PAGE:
FAST Riding School at Shannonville Motorsports Park: Review

FAST offers training for riders of all skill levels, from beginners to seasoned veterans.

Whether you want to be faster or safer as a motorcyclist, taking a sport riding course on a closed circuit can be a valuable lesson that will accelerate your learning and allow you get more enjoyment out of your street or track riding.

FAST Riding School is a training program at Shannonville Motorsports Park aimed at riders of all skill levels. The course has 3 phases, taught in single day modules. Students can chose 1, 2 or 3 day packages to learn everything from sport riding basics, all the way through to advanced racing techniques on a professional circuit. The school offers rental motorcycles (Yamaha R6’s, Suzuki SV650’s and Suzuki GSX-R’s to name a few) or riders can use their own, the caveat being that some track prep is required in order to pass tech inspection -taping up lights and signals, replacing coolant with distilled water and ensuring overall mechanical state of motorcycle is safe with adequate brake pad material and tire tread remaining.

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Race-prepped bike ready to be trailered out to Shannonville for FAST.

You can’t talk about FAST Riding School without first understanding the man behind it: Canadian Motorsports Hall of Famer Michel Mercier.   A 3-time Canadian Superbike champion, Mercier has seen a lot in his 30+ years around motorcycle racing. He’s not there just to teach people to ride faster though. First and foremost, he’s there to make you safer. Having lost his own son at Shannonville Motorsports Park back in 2005, FAST is Mercier’s passion project and its reflected in every word he speaks throughout the course. The entire operation has a family run business feel to it and the result is a welcome, open environment that invites personal development.

Mercier personally leads every instructional aspect of FAST Riding School.

Phase 1 is the most popular segment of the program and is aimed at provoding a rider with the basics required to effectively ride a motorcycle around a race track, with particular emphasis on cornering technique. Both Phase 1 and Phase 2 use Shannonville’s 7 turn Nelson track. The day begins with a 2 hour in-class session, lead by Mercier as the instructor. Always. There are no stand ins or substitute teachers.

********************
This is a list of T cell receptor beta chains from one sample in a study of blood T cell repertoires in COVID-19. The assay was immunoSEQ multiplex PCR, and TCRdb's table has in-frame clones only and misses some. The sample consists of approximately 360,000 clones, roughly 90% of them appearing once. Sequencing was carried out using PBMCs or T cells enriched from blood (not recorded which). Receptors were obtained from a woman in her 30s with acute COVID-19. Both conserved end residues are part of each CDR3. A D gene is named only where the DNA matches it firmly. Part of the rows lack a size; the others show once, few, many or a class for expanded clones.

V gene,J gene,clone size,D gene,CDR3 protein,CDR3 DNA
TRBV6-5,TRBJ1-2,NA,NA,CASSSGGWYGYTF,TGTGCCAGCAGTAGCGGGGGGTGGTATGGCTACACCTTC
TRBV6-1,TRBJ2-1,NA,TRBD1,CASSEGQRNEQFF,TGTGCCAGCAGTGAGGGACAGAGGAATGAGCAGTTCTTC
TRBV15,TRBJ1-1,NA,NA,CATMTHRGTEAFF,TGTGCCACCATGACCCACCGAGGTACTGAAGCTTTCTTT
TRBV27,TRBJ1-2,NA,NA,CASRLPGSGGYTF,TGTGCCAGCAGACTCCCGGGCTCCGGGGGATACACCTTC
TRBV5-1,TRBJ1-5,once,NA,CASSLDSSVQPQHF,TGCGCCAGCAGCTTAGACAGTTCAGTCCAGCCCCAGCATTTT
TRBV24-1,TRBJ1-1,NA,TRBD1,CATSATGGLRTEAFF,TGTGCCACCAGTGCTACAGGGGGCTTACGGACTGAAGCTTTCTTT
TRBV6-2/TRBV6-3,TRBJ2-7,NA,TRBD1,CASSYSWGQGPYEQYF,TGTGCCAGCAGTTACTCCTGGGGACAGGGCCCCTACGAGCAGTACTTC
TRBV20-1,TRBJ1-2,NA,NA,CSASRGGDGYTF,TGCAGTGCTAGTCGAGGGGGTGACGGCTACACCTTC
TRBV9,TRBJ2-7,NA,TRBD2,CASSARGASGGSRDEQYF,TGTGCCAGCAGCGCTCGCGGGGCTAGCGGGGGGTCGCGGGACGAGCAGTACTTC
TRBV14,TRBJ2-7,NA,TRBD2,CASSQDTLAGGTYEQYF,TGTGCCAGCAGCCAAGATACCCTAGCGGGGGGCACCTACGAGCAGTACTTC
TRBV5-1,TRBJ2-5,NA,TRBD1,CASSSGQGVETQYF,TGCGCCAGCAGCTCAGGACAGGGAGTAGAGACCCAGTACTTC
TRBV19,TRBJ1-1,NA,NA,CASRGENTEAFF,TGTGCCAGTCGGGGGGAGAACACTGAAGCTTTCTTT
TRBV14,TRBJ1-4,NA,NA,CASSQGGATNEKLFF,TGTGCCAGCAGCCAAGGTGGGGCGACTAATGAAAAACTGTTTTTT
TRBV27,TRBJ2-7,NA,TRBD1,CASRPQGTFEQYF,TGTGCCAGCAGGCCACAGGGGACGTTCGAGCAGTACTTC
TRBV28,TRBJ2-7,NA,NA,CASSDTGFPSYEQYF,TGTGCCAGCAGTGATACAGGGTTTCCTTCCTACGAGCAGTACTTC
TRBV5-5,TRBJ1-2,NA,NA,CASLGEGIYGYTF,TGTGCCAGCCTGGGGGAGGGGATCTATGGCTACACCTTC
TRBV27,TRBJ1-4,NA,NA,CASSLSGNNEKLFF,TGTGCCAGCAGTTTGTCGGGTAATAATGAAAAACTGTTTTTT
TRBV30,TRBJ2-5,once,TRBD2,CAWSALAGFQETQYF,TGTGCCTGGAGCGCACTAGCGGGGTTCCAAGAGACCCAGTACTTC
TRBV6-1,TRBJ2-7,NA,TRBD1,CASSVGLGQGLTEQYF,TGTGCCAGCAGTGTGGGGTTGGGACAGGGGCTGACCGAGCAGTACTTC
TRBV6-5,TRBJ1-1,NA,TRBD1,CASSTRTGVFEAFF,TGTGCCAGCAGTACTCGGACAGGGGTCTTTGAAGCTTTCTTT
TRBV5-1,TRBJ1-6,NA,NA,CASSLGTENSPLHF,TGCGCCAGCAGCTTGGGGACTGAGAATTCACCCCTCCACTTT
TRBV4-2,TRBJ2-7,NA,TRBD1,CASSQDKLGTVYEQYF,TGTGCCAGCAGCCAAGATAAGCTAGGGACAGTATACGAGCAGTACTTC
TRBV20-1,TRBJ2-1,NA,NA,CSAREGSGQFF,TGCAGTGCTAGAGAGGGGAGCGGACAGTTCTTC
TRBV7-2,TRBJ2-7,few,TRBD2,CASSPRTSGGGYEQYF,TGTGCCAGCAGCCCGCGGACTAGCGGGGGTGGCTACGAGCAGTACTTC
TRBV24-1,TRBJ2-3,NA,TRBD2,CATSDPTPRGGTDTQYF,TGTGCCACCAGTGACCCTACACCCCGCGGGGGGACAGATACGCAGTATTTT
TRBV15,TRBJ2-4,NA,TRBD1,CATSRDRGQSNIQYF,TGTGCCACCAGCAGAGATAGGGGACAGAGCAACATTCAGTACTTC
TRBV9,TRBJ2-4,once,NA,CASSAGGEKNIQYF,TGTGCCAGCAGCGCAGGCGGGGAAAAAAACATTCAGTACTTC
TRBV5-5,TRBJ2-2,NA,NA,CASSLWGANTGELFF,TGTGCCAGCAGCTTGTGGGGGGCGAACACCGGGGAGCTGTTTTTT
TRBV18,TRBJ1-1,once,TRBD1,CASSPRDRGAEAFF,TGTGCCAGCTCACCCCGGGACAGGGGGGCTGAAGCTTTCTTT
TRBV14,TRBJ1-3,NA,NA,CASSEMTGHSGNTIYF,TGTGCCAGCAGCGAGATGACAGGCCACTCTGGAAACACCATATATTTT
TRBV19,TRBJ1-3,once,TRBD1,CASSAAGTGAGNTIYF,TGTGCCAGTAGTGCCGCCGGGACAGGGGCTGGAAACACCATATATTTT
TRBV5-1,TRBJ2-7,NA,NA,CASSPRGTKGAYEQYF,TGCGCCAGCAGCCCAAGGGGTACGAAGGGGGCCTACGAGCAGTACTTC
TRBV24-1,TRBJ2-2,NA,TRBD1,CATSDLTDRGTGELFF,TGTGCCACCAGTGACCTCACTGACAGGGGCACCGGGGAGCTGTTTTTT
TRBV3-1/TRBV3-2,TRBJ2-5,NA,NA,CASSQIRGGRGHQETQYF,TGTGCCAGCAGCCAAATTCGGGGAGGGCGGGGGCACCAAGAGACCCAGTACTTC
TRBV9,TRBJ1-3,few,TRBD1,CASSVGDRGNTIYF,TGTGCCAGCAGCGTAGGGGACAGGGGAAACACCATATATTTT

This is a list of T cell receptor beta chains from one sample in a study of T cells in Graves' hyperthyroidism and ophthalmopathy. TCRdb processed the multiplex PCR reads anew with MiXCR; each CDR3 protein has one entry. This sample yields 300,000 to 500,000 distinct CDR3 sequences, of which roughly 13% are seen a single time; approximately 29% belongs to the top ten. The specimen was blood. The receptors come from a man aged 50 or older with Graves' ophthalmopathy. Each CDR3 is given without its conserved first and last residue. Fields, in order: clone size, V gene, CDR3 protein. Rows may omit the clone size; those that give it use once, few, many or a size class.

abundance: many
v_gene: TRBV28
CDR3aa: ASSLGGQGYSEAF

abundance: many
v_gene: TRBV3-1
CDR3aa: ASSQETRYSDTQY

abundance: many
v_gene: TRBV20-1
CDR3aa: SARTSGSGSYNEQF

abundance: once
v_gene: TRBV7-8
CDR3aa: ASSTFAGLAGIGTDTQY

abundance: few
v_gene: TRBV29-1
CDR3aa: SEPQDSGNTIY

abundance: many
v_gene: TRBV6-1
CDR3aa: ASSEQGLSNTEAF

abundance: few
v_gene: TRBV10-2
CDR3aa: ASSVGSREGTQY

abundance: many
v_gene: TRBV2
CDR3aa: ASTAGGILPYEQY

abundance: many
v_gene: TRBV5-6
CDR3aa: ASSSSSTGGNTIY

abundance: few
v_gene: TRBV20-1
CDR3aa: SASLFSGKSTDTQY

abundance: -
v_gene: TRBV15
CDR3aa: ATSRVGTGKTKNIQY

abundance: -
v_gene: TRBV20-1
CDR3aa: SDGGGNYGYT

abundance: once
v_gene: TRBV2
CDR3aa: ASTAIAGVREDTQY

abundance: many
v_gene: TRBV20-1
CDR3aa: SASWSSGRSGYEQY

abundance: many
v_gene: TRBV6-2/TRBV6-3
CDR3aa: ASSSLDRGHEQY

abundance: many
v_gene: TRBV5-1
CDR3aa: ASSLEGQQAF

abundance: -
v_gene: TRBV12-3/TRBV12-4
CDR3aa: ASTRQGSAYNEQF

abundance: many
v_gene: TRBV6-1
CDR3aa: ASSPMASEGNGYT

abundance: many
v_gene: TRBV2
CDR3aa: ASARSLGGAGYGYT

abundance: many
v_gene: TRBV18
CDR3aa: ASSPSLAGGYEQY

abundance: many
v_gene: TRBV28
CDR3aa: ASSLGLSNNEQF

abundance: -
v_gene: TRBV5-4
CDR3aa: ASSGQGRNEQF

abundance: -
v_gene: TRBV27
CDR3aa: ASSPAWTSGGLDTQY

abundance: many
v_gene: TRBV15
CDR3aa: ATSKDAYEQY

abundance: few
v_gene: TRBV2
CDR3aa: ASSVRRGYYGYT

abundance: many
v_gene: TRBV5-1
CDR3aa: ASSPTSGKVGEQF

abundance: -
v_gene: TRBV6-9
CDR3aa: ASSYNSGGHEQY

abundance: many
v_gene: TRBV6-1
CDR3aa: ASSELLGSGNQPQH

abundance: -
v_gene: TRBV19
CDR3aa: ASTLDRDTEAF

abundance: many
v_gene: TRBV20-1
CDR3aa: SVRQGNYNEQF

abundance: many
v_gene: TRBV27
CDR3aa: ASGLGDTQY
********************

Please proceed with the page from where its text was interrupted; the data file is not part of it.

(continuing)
Once complete, riders are placed into 3 groups, (based on experience level) and head downstairs to gear up.  Proper track gear is required, consisting of full leather coverage, gauntlet gloves and boots, all of which can can be rented if necessary. The rest of the day will be spent on the track during 7 ten minute sessions:

Session 1: Group sighting laps with pylons and chalk marks while following an instructor

Session 2: Slow pace laps with pylons while following an instructor at slow pace

(Lunch break)

Session 3: Start/Stop drills to refine up shifting, downshifting and braking.

Seasion 4: First group lapping session

Session 5: Second group lapping session

Session 6: Follow the leader with instructors at quick pace (video)

Session 7: Final group lapping session (video)

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The final session of the day allows riders to put everything they’ve learned together.

Before each session, Mercier provides additional techniques to focus on and answers questions. Between sessions, students receive personal coaching from instructors who are located at different points around the track. These post-session reports include everything from pointing out common mistakes (such as improper line selection) to pointers on more advanced techniques such as trail braking.

Phases 2 continues training on the same development track to refine techniques before heading into Phase 3, which increases speed and technicality on Shannonville’s longer 10 turn Pro track.

Shannonville’s 7 turn, 1.8km Nelson (short) track.

Having been to FAST on 2 separate occasions, it’s clear that there is a broad appeal for riders of all skill levels. On one occasion, a gentleman brought his own sport touring bike to learn on (a BMW R1200RT) and we spoke to him after the course only to hear that he felt he had gained significant knowledge about his cornering technique. Other conversations with   sport bike riders who had many track days of experience yielded the same results. Not surprisingly, on both occasions, our cohort included students who had done FAST multiple times already (one rider was coming back for his 7th time in Phase 1) and keep coming back.

Simply put, our sport has a distinctly long and seemingly endless learning curve. If you’re the type of rider who subscribes to this philosophy, then you would certainly benefit from time spent with Michel and his team.

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Typical class size for one of the 3 skill levels (Beginner, Intermediate and Advanced).

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